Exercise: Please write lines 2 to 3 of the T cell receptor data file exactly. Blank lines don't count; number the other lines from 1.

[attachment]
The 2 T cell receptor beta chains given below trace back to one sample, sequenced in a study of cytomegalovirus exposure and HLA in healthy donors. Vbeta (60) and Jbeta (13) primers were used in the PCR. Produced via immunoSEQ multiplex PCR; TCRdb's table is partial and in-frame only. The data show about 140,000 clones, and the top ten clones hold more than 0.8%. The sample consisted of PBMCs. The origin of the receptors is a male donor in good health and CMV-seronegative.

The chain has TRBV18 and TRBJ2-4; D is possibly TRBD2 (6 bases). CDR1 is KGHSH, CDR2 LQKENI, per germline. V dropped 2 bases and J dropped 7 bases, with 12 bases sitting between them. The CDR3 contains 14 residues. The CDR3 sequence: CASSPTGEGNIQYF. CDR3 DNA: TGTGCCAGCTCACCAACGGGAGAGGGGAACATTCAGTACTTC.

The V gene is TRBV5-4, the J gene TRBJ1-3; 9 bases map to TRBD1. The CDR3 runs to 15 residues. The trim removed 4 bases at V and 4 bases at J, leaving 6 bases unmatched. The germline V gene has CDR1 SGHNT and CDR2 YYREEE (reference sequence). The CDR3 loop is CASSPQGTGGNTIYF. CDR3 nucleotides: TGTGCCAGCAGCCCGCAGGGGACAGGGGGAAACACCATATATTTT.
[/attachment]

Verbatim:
The chain has TRBV18 and TRBJ2-4; D is possibly TRBD2 (6 bases). CDR1 is KGHSH, CDR2 LQKENI, per germline. V dropped 2 bases and J dropped 7 bases, with 12 bases sitting between them. The CDR3 contains 14 residues. The CDR3 sequence: CASSPTGEGNIQYF. CDR3 DNA: TGTGCCAGCTCACCAACGGGAGAGGGGAACATTCAGTACTTC.

The V gene is TRBV5-4, the J gene TRBJ1-3; 9 bases map to TRBD1. The CDR3 runs to 15 residues. The trim removed 4 bases at V and 4 bases at J, leaving 6 bases unmatched. The germline V gene has CDR1 SGHNT and CDR2 YYREEE (reference sequence). The CDR3 loop is CASSPQGTGGNTIYF. CDR3 nucleotides: TGTGCCAGCAGCCCGCAGGGGACAGGGGGAAACACCATATATTTT.